Port of Long Beach Explores Cutting Truck Traffic, Boosting Rail

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The Port of Long Beach, California, has started to study the feasibility of shipping more incoming cargo to the Inland Empire by shorthaul rail.

A train double-stacked with shipping containers could take about 750 truck trips off the highway, said Michael Christensen, the port’s senior executive lead for supply chain optimization.

If an increase in shorthaul rail happens, some of those trucks could be from Riverside and San Bernardino counties. General freight trucking employs nearly 20,000 people in the Inland Empire, according to the California Employment Development Department.

But it’s a big if. To make shorthaul work, an intermodal terminal most likely would have to be built somewhere in the Inland Empire so trucks can unload shipping containers and transport merchandise to nearby warehouses and distribution centers.

Christensen said in a phone interview the issue “seems to get studied about every decade.”

He cited a 2004 study by the Alameda Corridor Transportation Authority that looked at building terminals in places such as Victorville.

The issue, however, may have more traction this time due to the increase of cargo coming into the ports as well as concerns about air pollution.

“What’s probably different about this time is that the business climate has changed substantially,” Christensen said. “Drayage costs are up. Truck requirements are more stringent. Congestion is greater. We’re saying maybe now is the right time to look at this.”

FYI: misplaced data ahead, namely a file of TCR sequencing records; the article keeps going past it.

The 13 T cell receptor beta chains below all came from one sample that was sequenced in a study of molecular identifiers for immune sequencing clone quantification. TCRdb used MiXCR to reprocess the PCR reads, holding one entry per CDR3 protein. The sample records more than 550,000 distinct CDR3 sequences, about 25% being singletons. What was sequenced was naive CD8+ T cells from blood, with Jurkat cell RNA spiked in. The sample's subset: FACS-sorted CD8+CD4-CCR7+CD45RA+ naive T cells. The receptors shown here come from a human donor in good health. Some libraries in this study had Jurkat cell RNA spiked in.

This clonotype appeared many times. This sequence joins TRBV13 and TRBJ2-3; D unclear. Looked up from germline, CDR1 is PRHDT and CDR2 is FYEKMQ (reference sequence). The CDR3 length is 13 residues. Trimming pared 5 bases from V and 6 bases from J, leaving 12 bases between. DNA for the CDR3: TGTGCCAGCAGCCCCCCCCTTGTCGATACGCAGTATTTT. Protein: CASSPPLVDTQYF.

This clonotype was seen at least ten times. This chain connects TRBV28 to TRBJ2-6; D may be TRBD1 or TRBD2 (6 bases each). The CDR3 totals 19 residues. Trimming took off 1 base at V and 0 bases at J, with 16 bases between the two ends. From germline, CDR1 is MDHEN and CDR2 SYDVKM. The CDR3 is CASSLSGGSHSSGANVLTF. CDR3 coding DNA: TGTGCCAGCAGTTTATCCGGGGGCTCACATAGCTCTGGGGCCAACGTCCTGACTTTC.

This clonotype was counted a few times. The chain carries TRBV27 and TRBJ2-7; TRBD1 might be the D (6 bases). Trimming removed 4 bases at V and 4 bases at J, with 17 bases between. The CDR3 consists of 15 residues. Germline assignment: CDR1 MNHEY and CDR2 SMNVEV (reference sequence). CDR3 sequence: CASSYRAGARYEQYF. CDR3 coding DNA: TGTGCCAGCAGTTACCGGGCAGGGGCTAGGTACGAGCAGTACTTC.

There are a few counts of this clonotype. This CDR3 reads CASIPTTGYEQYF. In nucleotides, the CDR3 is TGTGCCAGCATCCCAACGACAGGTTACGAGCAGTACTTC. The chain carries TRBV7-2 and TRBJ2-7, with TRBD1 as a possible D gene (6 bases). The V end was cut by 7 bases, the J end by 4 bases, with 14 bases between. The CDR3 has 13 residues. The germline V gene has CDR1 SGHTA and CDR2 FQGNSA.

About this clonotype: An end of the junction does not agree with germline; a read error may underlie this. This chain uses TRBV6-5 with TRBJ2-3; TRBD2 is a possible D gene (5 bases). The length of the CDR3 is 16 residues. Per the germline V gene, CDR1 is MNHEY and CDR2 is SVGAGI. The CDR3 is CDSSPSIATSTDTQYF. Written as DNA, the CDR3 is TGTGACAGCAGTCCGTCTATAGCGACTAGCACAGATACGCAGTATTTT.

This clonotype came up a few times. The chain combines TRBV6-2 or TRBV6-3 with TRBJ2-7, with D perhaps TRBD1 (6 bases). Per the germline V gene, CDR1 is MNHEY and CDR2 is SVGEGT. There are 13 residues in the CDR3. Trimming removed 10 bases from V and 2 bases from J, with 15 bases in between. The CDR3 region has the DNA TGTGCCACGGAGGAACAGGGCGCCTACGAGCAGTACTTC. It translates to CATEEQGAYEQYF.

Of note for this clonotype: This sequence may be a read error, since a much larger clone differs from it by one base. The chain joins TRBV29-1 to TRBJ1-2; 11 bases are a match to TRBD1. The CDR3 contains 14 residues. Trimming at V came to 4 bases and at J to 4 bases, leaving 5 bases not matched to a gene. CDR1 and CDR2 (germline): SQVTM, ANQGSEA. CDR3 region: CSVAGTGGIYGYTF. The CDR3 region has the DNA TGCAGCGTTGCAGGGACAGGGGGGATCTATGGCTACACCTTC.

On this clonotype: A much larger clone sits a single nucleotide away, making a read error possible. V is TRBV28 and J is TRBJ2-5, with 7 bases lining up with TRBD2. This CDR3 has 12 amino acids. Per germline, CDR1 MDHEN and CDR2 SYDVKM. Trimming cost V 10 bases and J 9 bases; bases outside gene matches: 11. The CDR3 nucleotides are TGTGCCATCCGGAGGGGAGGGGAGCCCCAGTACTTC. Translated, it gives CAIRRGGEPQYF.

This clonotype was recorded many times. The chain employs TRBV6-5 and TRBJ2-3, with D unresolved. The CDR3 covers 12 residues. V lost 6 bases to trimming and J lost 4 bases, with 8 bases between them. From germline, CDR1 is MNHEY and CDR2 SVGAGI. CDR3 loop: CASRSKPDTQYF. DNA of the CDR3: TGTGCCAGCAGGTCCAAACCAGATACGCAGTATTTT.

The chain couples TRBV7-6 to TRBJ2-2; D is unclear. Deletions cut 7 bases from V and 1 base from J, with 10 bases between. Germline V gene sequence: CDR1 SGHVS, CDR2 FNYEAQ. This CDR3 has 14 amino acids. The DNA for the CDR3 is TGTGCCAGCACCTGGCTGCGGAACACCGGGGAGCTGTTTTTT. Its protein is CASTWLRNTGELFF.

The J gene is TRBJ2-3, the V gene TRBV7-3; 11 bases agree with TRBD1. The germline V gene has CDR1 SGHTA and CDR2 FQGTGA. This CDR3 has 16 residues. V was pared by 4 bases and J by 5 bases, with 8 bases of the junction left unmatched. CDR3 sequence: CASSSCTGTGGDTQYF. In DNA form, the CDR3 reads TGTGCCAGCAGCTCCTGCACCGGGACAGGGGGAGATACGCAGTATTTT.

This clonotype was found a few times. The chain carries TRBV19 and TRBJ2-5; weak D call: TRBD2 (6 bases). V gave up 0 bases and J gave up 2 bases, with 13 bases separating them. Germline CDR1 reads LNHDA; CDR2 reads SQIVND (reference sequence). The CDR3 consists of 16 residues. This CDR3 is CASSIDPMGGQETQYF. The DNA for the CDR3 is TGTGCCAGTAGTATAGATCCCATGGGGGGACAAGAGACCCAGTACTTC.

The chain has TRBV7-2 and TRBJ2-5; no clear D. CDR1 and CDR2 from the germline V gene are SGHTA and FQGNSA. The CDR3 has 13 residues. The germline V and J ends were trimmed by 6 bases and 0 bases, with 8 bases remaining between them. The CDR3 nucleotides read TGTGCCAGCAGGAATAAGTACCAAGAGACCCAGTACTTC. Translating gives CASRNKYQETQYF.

As much as 70% of cargo coming into the twin ports of Long Beach and Los Angeles is transported by trucks, and 40% is headed for the Inland Empire, according to a news release by the Port of Long Beach.

Then it gets shipped by rail to other parts of the country or goes into local storage to serve the region’s increasing reliance on e-commerce and rapid delivery.

The Port of Long Beach is undertaking the study as part of a Supply Chain Optimization Initiative, a joint endeavor with the Port of Los Angeles.

Christensen said Long Beach has a good infrastructure for shorthaul rail, which in this case means trips within Southern California of 100 miles or less. The ports likely would be working with Class I railroads, BNSF and Union Pacific.

The challenge on the Inland end would be building rail terminals. The port’s news release suggests land near Ontario International Airport and land farther east owned by the Morongo Band of Mission Indians as possible sites.

“As you well know, that takes a while,” Christensen said. “But if we find a valid business case supporting the shorthaul rail and the ports, we will roll up our sleeves with the railroads, and the other stakeholders, and the municipalities and entities that would be entitling such facilities.”


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